Once more, living outside of the U.S. has meant that the fourth of July has snuck up on me, unheralded by department-store sales and recipes for red, white, and blue desserts. In my small town, there will be no fireworks. All the men will go to work in the morning, hiking into the hills to check on the corn, and will come back sweaty and hungry to their wives, who will have worked all morning to clean the house and put sancocho (the Costeño stew) on the table.
My brother was just here visiting from the same U.S.A. for a few days, and besides the early morning cow-butchering and horseback trek to visit someone's fields, we spent a lot of time chewing on the stark differences between our current lives. I think, for my part, this translates into me venting about various aspects of my job. Perhaps venting isn't quite right, but I remember that I would repeatedly have a conversation with a community member about some aspect of our work, then as I translated to Dylan, I would explain why this part of my work was frustrating. The word I use most often is “try,” as in, “we're trying to involve the younger men in our projects” or “we're trying to promote democratic participation” or “we're trying to creates channels of communication between leaders.” Once more, I feel like the beautiful conflict analysis diagrams and development project plans from EMU are bare guidelines, and the real work is just years of slugging away, piece by piece building process.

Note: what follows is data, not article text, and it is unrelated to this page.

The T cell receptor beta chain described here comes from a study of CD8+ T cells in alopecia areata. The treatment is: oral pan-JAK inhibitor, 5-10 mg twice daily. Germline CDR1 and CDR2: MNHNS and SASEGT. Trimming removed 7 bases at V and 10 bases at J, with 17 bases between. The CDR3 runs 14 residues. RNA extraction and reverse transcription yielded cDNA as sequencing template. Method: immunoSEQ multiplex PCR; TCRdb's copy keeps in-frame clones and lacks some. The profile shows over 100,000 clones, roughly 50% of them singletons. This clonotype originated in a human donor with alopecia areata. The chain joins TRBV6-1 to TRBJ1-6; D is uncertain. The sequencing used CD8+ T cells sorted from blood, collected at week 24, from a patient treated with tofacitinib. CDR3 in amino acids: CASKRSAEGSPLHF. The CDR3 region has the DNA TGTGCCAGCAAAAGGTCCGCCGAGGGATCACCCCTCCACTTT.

I asked Dylan once if he thought I was being overly negative about my work, and his reply put to voice something I'd been thinking for a while. He said no- rather the context was wrapped in negativity. The people here are extraordinarily brave and loving, but they wrestle constantly with a host of things that try to cut them down. I think living here is most importantly an experience of structural violence in almost every form, and I'm not exaggerating. This is a community of poor peasant-farmers, living on rich land, but without the tools to profit from it. They are recovering from a massacre and mass displacement, which caused unimaginable material losses, tears in family structure, fear and distrust in others from the community, and on and on. The government is unresponsive to their pleas for better roads and schools, and folks here are too busy, without resources, and underprepared to organize well. The worst part is that most of the influences around appear to be working against them. The Colombian and international vision of development doesn't have a place in it for the preservation of the small-scale farmer. Reparations and aid for displaced people tend to be monetary hand-outs, which negatively affects the pride and resilience of independent farmers, now reduced to spending days filling out paperwork in Colombia's bureaucratic behemoth. Even the weather seems to be conspiring against them. An unscientific understanding sees climate change warping the rainy season patterns, meaning that every year, many of the farmers simply bet wrong. As we speak, there is rice turning yellow in most of my friends' fields, thanks to the lack of rain all June.